State Water Resources Research Institute Program
Project ID: 2008VT35B
Title: Soil phosphorus landscape variability and soil mapping in a stream
Project Type: Research
Start Date: 3/01/2008
End Date: 2/28/2009
Congressional District: First
Focus Categories: Nutrients, Non Point Pollution, Water Quality
Keywords: soil phosphorus, soil mapping, spatial variability, soil-landscape, P transport
Principal Investigator: Ross, Donald (University of Vermont)
Federal Funds: $ 7,390
Non-Federal Matching Funds: $ 74,342
Abstract: Sediment and associated phosphorus (P) inputs from agriculture, riparian stream bank erosion, and fluvial processes are thought to be major contributors of P loading to Lake Champlain. Soil properties impose important constraints on the transport and cycling of P in riparian zones. In many Vermont (VT) stream corridors, stream bank erosion itself can be a significant source of P. Research in progress indicates that soil P availability varies significantly among floodplain map units in VT. Thus, soil variability and the associated P content of riparian zones are both critical for developing tools to improve water quality. Our project will quantify and map relationships among soil map unit properties and P availability in a riparian corridor located in the Northern Lake Champlain watershed. The objectives of the project are to: (i) Describe the spatial variability of P and map unit properties among the soils, and (ii) Evaluate the extent of sampling/site characterization needed to achieve a given level of map unit accuracy and expected soil P content within a defined riparian corridor section. The research will also determine the adequacy of the soil survey to depict soil variability and P contents, and identify appropriate levels of soil characterization for modeling and management efforts.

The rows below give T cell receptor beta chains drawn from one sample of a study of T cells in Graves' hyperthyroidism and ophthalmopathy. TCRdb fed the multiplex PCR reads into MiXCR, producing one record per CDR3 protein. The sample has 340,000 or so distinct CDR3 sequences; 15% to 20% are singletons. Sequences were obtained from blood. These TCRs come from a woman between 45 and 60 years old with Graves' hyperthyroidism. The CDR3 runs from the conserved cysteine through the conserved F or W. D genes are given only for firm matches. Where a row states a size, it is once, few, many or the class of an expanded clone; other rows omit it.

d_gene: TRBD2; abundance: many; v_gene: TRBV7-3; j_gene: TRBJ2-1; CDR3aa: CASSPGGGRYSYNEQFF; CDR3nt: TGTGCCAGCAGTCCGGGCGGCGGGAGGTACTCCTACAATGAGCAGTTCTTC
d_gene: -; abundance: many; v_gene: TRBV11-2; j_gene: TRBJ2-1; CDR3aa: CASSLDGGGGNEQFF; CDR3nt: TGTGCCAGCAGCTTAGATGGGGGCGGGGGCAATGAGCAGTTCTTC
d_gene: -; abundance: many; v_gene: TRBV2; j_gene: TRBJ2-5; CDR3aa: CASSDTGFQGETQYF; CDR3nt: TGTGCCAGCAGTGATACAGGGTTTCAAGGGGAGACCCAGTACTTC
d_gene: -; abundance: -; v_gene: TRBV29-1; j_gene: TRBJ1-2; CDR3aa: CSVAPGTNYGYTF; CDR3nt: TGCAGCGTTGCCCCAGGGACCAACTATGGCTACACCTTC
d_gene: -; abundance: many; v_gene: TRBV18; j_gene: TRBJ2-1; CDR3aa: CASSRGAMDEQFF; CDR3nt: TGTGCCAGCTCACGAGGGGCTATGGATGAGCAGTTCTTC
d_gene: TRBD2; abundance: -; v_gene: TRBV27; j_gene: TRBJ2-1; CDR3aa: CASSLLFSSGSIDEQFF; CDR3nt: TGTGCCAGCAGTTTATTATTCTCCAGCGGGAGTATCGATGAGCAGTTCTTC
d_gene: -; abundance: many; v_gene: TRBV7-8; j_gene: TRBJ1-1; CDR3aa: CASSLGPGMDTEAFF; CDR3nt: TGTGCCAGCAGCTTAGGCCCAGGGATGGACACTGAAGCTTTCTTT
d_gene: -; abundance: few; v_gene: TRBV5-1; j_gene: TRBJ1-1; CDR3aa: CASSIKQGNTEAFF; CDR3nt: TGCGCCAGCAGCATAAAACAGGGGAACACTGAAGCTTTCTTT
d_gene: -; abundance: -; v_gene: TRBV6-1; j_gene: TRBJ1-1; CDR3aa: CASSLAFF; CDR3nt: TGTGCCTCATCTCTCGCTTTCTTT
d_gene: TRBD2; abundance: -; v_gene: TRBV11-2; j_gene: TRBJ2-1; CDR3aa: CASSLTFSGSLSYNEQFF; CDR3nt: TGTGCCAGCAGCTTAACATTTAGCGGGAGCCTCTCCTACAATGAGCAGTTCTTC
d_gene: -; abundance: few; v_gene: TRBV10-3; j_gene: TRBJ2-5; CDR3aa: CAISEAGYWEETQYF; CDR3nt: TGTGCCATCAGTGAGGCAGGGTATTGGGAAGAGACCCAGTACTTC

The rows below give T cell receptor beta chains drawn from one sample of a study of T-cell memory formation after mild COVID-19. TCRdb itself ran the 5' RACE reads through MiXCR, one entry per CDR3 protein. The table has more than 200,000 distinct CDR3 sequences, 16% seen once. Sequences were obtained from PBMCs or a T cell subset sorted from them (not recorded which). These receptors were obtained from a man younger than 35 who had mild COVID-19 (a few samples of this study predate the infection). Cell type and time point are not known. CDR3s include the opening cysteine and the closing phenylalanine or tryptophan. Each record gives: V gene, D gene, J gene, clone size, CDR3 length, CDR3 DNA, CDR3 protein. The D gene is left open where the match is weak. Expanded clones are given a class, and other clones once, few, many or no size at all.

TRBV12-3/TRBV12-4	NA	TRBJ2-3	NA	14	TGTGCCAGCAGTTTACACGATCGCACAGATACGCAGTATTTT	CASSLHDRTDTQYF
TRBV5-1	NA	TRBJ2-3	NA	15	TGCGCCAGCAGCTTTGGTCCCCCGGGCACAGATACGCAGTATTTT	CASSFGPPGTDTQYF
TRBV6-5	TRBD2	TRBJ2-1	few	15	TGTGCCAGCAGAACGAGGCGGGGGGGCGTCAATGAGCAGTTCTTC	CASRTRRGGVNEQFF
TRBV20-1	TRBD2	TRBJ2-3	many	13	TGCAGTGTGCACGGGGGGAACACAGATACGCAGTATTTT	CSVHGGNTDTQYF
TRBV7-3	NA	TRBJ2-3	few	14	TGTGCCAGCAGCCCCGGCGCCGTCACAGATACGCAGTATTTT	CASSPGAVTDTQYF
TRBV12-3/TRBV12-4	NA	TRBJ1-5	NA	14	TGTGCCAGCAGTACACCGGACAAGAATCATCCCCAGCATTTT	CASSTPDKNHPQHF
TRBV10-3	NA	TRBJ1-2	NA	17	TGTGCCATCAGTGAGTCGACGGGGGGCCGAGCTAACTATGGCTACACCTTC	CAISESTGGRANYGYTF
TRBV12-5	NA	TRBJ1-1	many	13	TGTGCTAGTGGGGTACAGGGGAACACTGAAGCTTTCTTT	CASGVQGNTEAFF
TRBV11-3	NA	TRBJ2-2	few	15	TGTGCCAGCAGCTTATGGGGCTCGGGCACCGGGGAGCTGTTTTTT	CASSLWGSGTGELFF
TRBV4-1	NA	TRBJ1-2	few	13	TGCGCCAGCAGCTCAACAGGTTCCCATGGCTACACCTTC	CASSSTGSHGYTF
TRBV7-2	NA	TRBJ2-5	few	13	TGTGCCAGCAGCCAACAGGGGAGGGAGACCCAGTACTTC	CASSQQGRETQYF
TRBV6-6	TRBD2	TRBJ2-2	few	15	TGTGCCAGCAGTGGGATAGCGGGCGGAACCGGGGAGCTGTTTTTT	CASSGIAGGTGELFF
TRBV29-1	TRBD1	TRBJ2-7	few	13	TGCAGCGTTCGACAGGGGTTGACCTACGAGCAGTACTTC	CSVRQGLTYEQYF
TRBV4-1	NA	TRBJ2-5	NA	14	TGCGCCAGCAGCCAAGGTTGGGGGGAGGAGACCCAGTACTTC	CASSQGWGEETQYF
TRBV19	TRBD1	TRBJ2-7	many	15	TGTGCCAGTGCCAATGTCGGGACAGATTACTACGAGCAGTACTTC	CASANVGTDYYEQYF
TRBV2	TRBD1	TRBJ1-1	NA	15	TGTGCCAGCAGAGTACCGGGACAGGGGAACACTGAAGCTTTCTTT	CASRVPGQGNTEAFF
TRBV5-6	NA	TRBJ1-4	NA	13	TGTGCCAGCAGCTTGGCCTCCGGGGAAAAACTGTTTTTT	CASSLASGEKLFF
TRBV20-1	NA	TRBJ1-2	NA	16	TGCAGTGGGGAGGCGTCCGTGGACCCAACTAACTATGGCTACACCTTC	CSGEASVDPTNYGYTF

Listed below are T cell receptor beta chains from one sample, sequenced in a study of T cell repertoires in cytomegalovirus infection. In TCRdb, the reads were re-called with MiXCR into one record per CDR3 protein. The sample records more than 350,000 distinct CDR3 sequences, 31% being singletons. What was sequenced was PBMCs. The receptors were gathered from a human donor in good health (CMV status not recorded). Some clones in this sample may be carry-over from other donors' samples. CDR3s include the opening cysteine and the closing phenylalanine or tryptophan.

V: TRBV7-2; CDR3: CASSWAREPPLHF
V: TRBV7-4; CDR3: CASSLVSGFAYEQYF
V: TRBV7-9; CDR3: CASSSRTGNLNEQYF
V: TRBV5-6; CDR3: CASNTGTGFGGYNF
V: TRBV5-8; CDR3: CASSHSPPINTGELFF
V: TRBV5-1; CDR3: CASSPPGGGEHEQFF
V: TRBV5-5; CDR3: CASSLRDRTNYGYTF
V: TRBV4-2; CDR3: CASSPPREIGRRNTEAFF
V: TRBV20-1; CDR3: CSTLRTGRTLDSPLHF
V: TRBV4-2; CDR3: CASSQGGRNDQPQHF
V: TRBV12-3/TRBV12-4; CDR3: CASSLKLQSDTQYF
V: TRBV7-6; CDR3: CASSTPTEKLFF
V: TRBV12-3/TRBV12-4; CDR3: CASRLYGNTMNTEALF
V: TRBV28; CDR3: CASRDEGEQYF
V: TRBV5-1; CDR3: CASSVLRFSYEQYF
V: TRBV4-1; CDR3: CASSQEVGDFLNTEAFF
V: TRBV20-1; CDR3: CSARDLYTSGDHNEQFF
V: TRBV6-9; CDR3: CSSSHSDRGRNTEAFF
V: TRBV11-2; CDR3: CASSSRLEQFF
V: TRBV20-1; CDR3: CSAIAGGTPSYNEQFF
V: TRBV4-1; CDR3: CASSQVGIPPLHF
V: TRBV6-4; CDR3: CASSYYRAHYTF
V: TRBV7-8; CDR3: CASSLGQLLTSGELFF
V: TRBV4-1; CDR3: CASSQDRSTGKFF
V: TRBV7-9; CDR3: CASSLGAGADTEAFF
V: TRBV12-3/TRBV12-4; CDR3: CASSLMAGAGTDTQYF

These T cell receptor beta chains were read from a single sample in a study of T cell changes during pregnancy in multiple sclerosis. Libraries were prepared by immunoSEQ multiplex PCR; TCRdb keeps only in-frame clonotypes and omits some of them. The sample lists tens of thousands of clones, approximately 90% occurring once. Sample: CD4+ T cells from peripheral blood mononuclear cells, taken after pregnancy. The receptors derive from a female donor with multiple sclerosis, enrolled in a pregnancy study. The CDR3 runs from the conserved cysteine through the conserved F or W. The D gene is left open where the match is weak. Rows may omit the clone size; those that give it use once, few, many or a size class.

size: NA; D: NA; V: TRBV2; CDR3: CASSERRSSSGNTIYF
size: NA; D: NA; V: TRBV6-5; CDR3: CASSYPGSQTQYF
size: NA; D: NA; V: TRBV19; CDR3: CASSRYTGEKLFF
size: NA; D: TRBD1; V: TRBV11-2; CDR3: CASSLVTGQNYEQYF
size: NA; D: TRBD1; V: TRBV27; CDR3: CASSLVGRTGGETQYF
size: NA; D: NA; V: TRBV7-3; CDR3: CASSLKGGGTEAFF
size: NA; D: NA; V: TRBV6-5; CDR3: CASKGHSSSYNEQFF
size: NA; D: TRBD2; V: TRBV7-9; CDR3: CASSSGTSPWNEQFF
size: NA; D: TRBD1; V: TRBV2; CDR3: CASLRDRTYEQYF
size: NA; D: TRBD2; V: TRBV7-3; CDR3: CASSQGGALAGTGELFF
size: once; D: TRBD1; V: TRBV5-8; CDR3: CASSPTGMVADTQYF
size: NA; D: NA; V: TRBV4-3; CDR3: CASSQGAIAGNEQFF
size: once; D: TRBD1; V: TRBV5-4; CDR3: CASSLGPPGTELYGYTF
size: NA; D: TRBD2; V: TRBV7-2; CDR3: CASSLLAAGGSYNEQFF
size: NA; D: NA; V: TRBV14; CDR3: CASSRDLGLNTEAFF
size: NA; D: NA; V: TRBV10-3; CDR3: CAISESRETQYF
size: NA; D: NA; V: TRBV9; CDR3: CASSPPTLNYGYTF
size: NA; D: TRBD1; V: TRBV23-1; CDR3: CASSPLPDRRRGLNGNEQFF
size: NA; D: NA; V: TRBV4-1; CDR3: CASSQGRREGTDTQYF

A site will be selected to encompass a broad range of floodplain map units and to provide the Vermont Agency of Natural Resources with data to support their management efforts. Objective one will be met by remapping the soils at the site using traditional and geostatistical methods. After the soils have been remapped, a grid-based soil sampling approach with nested subsampling will be applied to capture small- and larger-scale variation in chemical and physical properties. Soil P pools, organic carbon, minerals, texture, and other properties will be analyzed at the UVM Agricultural and Environmental Testing Lab. Predictive maps (ordinary kriging) of P pools, drainage, texture, organic carbon and other covariates will be developed. Additional laboratory experiments will evaluate organic and inorganic P solubility in subsamples from the predominant map units. Results will also include soil series-specific estimates of P content and a statistical analysis of soil properties influencing P availability. Comparisons among the soil survey map, the high order remapping, and the interpolated maps will assess map unit accuracy with respect to different sampling schemes. Results from this project will be integrated with water quality management efforts in the Northern Lake Champlain Basin to help guide prioritization and implementation of best management practices.
Progress/Completion Report, PDF